Corporate Citizenship Perspectives

Katherine Duceman, Senior Education Advisory and Member Services Associate

Recent Posts

Engaging Employees at All Levels

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Every company aspires to have an engaged workforce in which employees are involved, focused, and committed to their jobs. Engaged employees are beneficial to businesses because they work harder, produce stronger results, and stay with the company longer.[1],[2],[3]

One of the greatest challenges of employee engagement is to identify each employee’s needs and motivations in order to determine how to best engage them. Complicating this challenge is the fact that some companies may have a disparate workforce that requires different engagement tactics.

For example, research indicates that employees at different stages of their career pursue certain engagements opportunities while rejecting others (see Figure A).[4] Employees in the early stage of their career are interested primarily in opportunities for recognition and networking in order to establish themselves and advance their career. While they don’t have much money to donate at this point in their lives, they’re likely to show up at volunteer opportunities—especially if senior leaders are present. On the other hand, mid-career employees tend to be more pressed for time, sandwiched by caretaking responsibilities for both children and aging family members. These employees prefer opportunities for recognition, education, and getting their family involved. Finally, late-career employees are motivated by the opportunity to build a legacy or mentor a younger colleague and, because their salaries have peaked, they are more likely to contribute financially to important causes.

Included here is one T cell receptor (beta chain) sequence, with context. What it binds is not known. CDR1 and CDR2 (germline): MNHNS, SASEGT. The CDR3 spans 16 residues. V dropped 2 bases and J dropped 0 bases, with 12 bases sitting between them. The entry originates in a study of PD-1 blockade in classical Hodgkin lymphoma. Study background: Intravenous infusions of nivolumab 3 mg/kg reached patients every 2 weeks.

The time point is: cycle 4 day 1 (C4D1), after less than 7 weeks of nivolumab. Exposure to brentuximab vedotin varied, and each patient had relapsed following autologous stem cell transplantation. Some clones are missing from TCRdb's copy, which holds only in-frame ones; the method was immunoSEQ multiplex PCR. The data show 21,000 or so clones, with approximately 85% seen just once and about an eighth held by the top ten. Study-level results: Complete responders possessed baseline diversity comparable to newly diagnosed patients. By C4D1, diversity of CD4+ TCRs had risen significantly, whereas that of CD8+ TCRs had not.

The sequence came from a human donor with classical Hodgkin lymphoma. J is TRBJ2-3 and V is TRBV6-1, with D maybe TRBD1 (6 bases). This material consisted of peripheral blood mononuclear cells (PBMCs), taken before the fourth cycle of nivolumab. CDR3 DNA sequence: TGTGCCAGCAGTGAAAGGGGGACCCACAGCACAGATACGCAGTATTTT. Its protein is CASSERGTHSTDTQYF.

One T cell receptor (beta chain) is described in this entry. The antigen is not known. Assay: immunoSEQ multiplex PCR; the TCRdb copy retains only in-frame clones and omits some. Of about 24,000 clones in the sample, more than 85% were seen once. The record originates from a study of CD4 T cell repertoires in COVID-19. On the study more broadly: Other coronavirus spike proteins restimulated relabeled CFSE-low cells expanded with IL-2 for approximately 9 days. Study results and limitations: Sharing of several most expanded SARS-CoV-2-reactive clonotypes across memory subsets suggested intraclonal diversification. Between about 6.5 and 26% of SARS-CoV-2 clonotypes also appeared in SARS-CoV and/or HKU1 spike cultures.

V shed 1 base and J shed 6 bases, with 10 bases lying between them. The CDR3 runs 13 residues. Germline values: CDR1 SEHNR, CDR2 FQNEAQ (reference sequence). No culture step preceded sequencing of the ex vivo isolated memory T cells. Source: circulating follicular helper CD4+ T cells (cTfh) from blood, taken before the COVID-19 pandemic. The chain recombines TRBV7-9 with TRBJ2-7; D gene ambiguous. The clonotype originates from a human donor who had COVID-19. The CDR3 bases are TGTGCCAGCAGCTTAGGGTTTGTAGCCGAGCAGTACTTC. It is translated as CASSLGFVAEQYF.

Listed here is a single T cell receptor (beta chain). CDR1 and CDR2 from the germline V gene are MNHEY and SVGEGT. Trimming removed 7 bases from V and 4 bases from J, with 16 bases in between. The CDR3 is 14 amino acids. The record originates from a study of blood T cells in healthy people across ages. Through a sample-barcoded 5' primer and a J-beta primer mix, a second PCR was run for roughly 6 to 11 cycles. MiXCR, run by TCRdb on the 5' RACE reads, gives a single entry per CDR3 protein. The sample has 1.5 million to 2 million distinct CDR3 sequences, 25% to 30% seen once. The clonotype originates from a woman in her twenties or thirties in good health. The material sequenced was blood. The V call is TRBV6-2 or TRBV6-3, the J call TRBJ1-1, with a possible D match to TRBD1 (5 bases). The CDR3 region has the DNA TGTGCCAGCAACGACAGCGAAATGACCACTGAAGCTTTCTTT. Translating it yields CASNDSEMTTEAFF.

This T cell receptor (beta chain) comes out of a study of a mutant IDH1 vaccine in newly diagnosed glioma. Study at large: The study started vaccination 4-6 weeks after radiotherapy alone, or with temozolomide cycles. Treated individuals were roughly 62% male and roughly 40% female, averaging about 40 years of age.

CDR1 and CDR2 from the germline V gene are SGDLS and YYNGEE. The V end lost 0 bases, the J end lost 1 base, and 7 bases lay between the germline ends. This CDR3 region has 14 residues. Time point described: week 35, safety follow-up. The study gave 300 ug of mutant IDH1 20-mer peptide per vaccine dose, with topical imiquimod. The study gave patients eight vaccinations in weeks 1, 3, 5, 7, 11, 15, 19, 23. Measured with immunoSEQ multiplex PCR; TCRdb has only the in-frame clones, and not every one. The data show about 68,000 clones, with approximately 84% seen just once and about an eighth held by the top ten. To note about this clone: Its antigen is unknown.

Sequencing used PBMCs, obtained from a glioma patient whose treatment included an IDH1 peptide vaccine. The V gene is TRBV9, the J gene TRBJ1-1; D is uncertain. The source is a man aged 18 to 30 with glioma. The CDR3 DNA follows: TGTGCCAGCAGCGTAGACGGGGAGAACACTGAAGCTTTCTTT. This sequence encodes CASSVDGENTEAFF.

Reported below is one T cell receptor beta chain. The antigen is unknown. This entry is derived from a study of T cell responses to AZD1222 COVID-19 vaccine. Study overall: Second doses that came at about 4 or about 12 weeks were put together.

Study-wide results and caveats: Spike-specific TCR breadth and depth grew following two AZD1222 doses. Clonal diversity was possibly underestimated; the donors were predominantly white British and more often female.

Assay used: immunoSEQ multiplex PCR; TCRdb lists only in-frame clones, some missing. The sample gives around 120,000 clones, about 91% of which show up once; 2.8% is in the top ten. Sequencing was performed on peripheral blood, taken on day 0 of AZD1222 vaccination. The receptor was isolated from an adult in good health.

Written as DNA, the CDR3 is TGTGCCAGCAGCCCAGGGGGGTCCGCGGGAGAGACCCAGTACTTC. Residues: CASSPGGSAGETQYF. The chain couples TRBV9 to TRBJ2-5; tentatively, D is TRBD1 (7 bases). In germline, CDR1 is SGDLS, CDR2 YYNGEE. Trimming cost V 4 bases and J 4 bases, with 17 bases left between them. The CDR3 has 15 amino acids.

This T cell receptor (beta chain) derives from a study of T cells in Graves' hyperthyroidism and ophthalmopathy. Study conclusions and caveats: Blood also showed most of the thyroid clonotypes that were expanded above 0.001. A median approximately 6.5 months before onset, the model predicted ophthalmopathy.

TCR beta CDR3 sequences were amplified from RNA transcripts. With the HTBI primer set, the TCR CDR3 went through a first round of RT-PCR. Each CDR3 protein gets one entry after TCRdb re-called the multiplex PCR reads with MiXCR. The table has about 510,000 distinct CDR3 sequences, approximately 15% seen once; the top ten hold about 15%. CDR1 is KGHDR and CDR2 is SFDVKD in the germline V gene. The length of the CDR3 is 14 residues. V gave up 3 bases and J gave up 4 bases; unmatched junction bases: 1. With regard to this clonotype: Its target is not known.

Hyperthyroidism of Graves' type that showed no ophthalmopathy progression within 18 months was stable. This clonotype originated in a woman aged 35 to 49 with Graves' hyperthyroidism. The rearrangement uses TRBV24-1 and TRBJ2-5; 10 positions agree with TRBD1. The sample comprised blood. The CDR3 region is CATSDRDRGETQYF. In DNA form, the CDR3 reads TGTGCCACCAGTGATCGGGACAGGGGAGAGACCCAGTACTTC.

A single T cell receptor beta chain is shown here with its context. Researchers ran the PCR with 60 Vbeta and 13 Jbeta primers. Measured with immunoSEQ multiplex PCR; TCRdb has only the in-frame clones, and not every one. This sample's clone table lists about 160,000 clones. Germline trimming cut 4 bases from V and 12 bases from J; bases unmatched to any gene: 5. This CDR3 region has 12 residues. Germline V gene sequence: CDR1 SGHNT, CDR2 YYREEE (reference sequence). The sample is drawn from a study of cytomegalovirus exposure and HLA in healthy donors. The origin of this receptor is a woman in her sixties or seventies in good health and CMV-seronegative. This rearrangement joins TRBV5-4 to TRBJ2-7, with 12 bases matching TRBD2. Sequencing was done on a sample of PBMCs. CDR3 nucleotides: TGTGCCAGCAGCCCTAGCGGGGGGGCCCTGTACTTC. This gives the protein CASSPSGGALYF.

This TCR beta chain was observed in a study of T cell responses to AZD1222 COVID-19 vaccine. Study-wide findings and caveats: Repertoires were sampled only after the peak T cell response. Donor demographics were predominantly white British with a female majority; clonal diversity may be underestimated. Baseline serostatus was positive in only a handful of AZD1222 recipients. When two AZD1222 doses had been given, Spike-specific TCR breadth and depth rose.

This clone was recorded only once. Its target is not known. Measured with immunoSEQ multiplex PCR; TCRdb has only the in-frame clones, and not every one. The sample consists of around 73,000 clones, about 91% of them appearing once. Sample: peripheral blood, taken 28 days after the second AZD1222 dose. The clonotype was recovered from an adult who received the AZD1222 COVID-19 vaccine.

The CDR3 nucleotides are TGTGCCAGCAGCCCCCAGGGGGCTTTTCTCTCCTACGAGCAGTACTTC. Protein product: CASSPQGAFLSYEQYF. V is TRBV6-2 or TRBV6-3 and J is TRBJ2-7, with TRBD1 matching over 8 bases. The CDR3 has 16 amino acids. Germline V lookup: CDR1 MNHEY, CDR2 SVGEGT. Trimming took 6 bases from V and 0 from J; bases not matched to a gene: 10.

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Topics: Engaging Employees, Value of Corporate Citizenship, Culture, Workforce

Modern Slavery: Driving solutions to detect and eliminate human rights abuse in supply chains

 Slavery_SupplyChainManagement.jpegToday, leading companies understand that they must look beyond their own operations when assessing and addressing their environmental, social, and governance (ESG) impacts. To deliver maximum business and social returns, they should consider and incorporate their supply chains when developing corporate citizenship programs.

Those that do are presented with the opportunity to address inefficiencies and risks—many of which could have severe ramifications to a firm’s reputation, as research finds that consumers are likely to hold a firm responsible for unsustainable activity regardless of where it occurs within the supply chain. A 2014 study finds that, while the severity of the incident increases backlash, the relationship the supplier has to the firm (direct vs. indirect) and the importance of the supplied product in no way mediates consumer anger.[i] That means that the behaviors of even a supplier that makes a negligible part of a product could pose a serious threat to company reputation and profit.

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Topics: Supply Chain Management

Supporting veterans and their families with corporate citizenship efforts

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Corporate citizenship initiatives focused on veteran hiring and engagement are becoming increasingly popular because they provide a win-win situation for companies and military families alike: Veterans provide companies with valuable transferable skills and consistently prove to be dependable and hardworking team players, while companies provide veterans with the stability and purpose to help their families thrive.

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Topics: Corporate Community Involvement

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The Boston College Center for Corporate Citizenship is your resource for insights, research, trending topics, and executive education in the corporate citizenship field.

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